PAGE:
He made it obviously known that he was not happy that he found out via Twitter he was being shipped 2,280 miles across the country from Los Angeles to Detroit.
“The only thing I just wish I had known or had the opportunity to talk to somebody beforehand. Finding out through Twitter, through other people is a tough way to find out when you’ve been with a franchise for so long. But at the end of the day, basketball is a business, and I want to play where a team wants me. And that’s why I’m excited about being here.”
Notably, he threw in, “I want to play where a team wants me.” He also felt like he deserved better by talking about wanting the opportunity beforehand.
This just goes to show how things have changed, and how self-entitled NBA players have become in 2018.
We live in an era where NBA players are sending out tweets displaying their displeasure with teams, coaches, teammates, and situations, yet they expect teams to speak to them directly before anything happens.
As for finding out on social media, in 2018, Twitter has become the place for just that. This is where the majority of the NBA news emerges.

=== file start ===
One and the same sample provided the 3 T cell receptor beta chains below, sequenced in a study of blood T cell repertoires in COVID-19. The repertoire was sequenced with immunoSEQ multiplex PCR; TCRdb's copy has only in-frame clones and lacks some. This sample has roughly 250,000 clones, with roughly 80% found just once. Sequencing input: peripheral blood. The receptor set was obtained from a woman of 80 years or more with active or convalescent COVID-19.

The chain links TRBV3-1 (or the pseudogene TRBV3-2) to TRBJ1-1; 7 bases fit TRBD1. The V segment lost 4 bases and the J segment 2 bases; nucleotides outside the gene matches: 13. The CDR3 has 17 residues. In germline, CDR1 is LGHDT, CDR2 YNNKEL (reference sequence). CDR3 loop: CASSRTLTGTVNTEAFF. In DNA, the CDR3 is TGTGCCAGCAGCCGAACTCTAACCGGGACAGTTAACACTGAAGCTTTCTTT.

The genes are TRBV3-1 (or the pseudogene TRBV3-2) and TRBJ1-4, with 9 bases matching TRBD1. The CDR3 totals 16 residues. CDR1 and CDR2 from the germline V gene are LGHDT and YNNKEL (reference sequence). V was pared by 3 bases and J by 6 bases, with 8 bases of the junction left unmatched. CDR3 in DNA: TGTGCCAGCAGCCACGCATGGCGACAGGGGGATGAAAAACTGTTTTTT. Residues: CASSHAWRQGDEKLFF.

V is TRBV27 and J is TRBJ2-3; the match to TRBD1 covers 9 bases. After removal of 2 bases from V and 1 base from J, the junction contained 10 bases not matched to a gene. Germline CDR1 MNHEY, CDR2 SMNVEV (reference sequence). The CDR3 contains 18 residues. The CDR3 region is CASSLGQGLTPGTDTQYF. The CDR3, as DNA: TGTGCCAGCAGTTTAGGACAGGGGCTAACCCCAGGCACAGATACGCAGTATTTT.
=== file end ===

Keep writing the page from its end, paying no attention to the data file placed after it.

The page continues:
Nearly all NBA transactions are brought to attention via one of the top news breakers before they are even finalized in under 280 characters (formerly 140).
One of the most notable players in the NBA finding out about his trade on Twitter is part of the constant growth of the NBA, and the continuation of the players using social media to promote themselves and the game.
The Clippers had every right to trade Griffin, just like he had every right to go elsewhere in free agency this past summer, and he chose not to.
Next time a team finds out one of their players are upset or going to leave on Twitter, let’s remember this and what LeBron James said earlier this week: